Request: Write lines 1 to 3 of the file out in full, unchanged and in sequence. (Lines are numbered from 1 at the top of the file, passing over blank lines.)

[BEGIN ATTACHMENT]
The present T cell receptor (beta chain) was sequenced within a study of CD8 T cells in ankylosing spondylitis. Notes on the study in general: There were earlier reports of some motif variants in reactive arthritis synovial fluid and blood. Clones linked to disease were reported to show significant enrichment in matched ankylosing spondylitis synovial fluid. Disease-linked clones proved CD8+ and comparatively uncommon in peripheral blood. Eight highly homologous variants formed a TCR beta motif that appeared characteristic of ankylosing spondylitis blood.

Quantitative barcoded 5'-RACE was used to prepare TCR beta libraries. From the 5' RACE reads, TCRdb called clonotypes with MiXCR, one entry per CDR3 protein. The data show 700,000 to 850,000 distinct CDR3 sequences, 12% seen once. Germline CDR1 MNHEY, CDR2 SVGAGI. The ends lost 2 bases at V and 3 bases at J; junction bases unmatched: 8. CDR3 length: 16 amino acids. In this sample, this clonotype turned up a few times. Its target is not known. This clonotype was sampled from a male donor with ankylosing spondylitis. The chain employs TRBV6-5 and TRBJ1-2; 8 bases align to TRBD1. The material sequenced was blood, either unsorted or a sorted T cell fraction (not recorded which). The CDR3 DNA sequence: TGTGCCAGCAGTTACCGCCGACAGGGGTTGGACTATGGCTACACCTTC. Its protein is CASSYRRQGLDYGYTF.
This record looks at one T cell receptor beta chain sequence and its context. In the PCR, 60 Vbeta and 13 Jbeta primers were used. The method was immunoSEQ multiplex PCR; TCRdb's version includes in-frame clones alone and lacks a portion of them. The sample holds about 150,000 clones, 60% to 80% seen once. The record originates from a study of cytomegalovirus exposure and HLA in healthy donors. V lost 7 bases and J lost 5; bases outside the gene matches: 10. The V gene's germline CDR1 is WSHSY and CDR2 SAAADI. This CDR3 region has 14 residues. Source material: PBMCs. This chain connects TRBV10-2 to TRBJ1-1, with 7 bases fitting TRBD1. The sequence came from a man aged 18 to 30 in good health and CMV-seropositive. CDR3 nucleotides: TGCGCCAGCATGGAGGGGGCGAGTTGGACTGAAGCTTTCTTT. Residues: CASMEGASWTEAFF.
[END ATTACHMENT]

The present T cell receptor (beta chain) was sequenced within a study of CD8 T cells in ankylosing spondylitis. Notes on the study in general: There were earlier reports of some motif variants in reactive arthritis synovial fluid and blood. Clones linked to disease were reported to show significant enrichment in matched ankylosing spondylitis synovial fluid. Disease-linked clones proved CD8+ and comparatively uncommon in peripheral blood. Eight highly homologous variants formed a TCR beta motif that appeared characteristic of ankylosing spondylitis blood.

Quantitative barcoded 5'-RACE was used to prepare TCR beta libraries. From the 5' RACE reads, TCRdb called clonotypes with MiXCR, one entry per CDR3 protein. The data show 700,000 to 850,000 distinct CDR3 sequences, 12% seen once. Germline CDR1 MNHEY, CDR2 SVGAGI. The ends lost 2 bases at V and 3 bases at J; junction bases unmatched: 8. CDR3 length: 16 amino acids. In this sample, this clonotype turned up a few times. Its target is not known. This clonotype was sampled from a male donor with ankylosing spondylitis. The chain employs TRBV6-5 and TRBJ1-2; 8 bases align to TRBD1. The material sequenced was blood, either unsorted or a sorted T cell fraction (not recorded which). The CDR3 DNA sequence: TGTGCCAGCAGTTACCGCCGACAGGGGTTGGACTATGGCTACACCTTC. Its protein is CASSYRRQGLDYGYTF.
This record looks at one T cell receptor beta chain sequence and its context. In the PCR, 60 Vbeta and 13 Jbeta primers were used. The method was immunoSEQ multiplex PCR; TCRdb's version includes in-frame clones alone and lacks a portion of them. The sample holds about 150,000 clones, 60% to 80% seen once. The record originates from a study of cytomegalovirus exposure and HLA in healthy donors. V lost 7 bases and J lost 5; bases outside the gene matches: 10. The V gene's germline CDR1 is WSHSY and CDR2 SAAADI. This CDR3 region has 14 residues. Source material: PBMCs. This chain connects TRBV10-2 to TRBJ1-1, with 7 bases fitting TRBD1. The sequence came from a man aged 18 to 30 in good health and CMV-seropositive. CDR3 nucleotides: TGCGCCAGCATGGAGGGGGCGAGTTGGACTGAAGCTTTCTTT. Residues: CASMEGASWTEAFF.